posted by SemiSalt at 6:24 AM on February 8, 2014 [1 favorite]

I quit
posted by lpcxa0 at 7:30 AM on February 8, 2014

Seconding the mirror, so at least you get advance warning of people approaching. Look for "blind spot mirrors" -- they are pretty cheap.
posted by vickyverky at 10:58 AM on February 8, 2014

I worked in a very similar scenario. I found these helped:

- Curved mirror under my monitor to see what's behind me (the kind people get for cars)
- Put my monitor next to a filing cabinet to block people seeing it from the side
- Angled myself/monitor so I could see my cubicle opening at all times
- Headphones

These helped IF the work was engaging. Otherwise, distractions ahoy from everything around me. In the end, I got a new job.

You might want to bring the issue up with your boss to see if relocation is an option. I am overly sensitive to outside stimuli "intruding" on my thoughts, so you may need to change your environment instead of trying to cope with it.
posted by smaerty at 1:49 PM on February 8, 2014

When I worked in a big cube farm, I'd actually book a small meeting room for myself once in a while. (We scheduled them on MS Outlook as a resource, so if I named the meeting appropriately, it didn't flag any questions from anybody.) Usually the small ones without pc or projector would be free. Of course, we had a lot of meeting rooms.
posted by klarck at 10:47 AM on February 9, 2014

I used to sit in a cube with an open side that faced the kitchenette for the floor. Not only was I never alone, many people wanted to chat with me while they were waiting for coffee to brew or whatever they were microwaving. I will nth the previous suggestion of headphones as a great solution in this situation. If you get really big/colorful ones, you're less likely to be interrupted than if you wear little earbuds people don't notice right away. If you listen to some favorite music or a podcast or audiobook you want to pay attention to, you're less likely to be distracted yourself.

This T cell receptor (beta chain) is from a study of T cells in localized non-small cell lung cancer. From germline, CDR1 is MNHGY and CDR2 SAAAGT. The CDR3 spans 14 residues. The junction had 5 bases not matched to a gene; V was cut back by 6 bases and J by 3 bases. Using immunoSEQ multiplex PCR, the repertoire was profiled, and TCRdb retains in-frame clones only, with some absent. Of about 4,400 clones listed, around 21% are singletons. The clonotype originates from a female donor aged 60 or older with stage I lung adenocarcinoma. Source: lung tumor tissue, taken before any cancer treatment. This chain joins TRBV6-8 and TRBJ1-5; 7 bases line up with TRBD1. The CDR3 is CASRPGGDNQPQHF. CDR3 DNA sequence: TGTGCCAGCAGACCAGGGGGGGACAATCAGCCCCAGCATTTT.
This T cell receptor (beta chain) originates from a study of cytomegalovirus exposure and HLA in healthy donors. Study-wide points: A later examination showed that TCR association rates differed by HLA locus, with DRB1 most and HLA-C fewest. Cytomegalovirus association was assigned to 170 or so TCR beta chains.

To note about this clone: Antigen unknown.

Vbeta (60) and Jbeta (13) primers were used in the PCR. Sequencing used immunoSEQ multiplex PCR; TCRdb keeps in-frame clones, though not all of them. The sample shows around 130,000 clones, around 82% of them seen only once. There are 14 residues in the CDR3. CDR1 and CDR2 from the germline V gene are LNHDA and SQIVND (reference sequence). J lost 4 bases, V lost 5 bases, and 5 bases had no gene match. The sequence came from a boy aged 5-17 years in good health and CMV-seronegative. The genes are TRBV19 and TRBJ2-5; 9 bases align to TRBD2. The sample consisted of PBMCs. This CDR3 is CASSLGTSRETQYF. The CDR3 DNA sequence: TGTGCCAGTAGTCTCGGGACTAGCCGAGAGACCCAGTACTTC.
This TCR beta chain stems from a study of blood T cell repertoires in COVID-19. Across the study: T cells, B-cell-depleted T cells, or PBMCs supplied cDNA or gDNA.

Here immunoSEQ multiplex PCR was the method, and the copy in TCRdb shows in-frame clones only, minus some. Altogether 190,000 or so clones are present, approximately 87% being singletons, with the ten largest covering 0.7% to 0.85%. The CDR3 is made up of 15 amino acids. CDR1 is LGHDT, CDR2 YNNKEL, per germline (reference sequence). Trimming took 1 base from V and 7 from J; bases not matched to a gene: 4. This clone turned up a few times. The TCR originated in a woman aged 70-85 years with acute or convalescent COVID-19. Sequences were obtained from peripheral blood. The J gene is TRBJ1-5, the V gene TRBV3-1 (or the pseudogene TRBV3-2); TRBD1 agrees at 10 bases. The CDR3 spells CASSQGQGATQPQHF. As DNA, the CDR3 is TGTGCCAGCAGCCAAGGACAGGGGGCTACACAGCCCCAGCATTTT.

I now sit at a desk where my back faces the opening. The first few days, it was very distracting and kind of unnerving, because I didn't know who was walking by, and if they were there for me or just moving past. My neighbors and I tried a few things, and the solution several of us ended up with is a mirror, about 12-18" square, propped against the wall we face. I got one from Target for less than $5.

In any open seating situation, I definitely recommend moving to a more private space for phone calls or important teleconferences. In my office, I usually reserve a conference room to call into important meetings (even if I'm the only person in the room), and we also have little "phone booth" cubicles that are available for making private calls. Not only for your own privacy, but so you don't bother the people sitting in open seating with you.
posted by LolaGeek at 11:12 AM on February 9, 2014

Nthing variella - I went from a completely private single person office to a wide open cube where both of my monitors are clearly visible to the entire world! The mirror helped me be less paranoid. There is no other way for me to set up my computer/monitors due to the way the cube is set up.

Headphones (noise canceling) and the mirror helped me out a lot.
posted by getawaysticks at 6:16 AM on February 10, 2014